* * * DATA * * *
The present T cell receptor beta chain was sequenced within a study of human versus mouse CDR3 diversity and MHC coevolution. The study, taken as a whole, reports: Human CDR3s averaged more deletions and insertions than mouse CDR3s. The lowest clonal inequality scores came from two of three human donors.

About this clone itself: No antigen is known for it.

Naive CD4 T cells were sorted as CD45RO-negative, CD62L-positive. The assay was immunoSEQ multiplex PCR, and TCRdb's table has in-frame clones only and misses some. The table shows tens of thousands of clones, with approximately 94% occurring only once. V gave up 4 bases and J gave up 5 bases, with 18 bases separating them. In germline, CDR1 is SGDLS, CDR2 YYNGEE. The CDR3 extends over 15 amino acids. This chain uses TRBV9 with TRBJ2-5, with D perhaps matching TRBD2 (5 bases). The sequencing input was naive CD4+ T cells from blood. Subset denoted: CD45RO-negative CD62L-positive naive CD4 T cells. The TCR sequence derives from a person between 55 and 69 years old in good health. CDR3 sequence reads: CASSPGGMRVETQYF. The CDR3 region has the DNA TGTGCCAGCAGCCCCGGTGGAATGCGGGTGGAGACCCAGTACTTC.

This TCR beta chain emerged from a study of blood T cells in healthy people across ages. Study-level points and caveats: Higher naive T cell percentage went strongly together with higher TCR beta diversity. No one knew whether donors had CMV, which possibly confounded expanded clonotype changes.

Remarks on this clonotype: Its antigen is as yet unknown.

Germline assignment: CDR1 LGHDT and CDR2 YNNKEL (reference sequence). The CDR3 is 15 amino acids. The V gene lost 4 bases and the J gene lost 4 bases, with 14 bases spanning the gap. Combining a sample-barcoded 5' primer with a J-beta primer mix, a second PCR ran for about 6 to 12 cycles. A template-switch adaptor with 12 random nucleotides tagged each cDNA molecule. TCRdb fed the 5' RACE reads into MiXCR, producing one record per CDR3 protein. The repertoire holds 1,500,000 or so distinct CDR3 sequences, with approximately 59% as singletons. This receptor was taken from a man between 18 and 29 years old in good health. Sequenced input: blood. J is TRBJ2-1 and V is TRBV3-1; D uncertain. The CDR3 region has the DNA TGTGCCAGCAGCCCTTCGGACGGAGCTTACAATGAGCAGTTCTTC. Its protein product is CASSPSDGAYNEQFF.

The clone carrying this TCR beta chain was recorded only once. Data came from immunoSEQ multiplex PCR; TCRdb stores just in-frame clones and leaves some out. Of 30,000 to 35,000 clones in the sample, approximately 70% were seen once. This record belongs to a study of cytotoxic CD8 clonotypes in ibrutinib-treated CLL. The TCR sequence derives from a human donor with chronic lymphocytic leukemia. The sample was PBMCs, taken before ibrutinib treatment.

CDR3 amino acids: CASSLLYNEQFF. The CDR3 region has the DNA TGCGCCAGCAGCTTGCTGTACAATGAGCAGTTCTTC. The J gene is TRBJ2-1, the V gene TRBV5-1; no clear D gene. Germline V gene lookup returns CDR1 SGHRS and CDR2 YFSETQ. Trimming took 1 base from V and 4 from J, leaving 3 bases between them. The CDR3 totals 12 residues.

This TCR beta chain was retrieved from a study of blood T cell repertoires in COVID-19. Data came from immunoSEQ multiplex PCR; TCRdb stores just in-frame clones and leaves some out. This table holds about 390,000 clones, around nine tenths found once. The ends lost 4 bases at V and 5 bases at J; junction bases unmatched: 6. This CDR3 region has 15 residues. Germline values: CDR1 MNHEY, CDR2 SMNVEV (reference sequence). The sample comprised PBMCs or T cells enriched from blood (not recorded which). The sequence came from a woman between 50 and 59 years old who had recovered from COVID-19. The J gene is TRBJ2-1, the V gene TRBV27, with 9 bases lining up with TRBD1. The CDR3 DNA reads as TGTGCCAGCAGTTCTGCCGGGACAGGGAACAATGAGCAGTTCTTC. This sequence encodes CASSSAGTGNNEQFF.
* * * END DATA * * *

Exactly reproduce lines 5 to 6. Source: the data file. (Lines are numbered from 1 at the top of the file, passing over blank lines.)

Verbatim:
Remarks on this clonotype: Its antigen is as yet unknown.

Germline assignment: CDR1 LGHDT and CDR2 YNNKEL (reference sequence). The CDR3 is 15 amino acids. The V gene lost 4 bases and the J gene lost 4 bases, with 14 bases spanning the gap. Combining a sample-barcoded 5' primer with a J-beta primer mix, a second PCR ran for about 6 to 12 cycles. A template-switch adaptor with 12 random nucleotides tagged each cDNA molecule. TCRdb fed the 5' RACE reads into MiXCR, producing one record per CDR3 protein. The repertoire holds 1,500,000 or so distinct CDR3 sequences, with approximately 59% as singletons. This receptor was taken from a man between 18 and 29 years old in good health. Sequenced input: blood. J is TRBJ2-1 and V is TRBV3-1; D uncertain. The CDR3 region has the DNA TGTGCCAGCAGCCCTTCGGACGGAGCTTACAATGAGCAGTTCTTC. Its protein product is CASSPSDGAYNEQFF.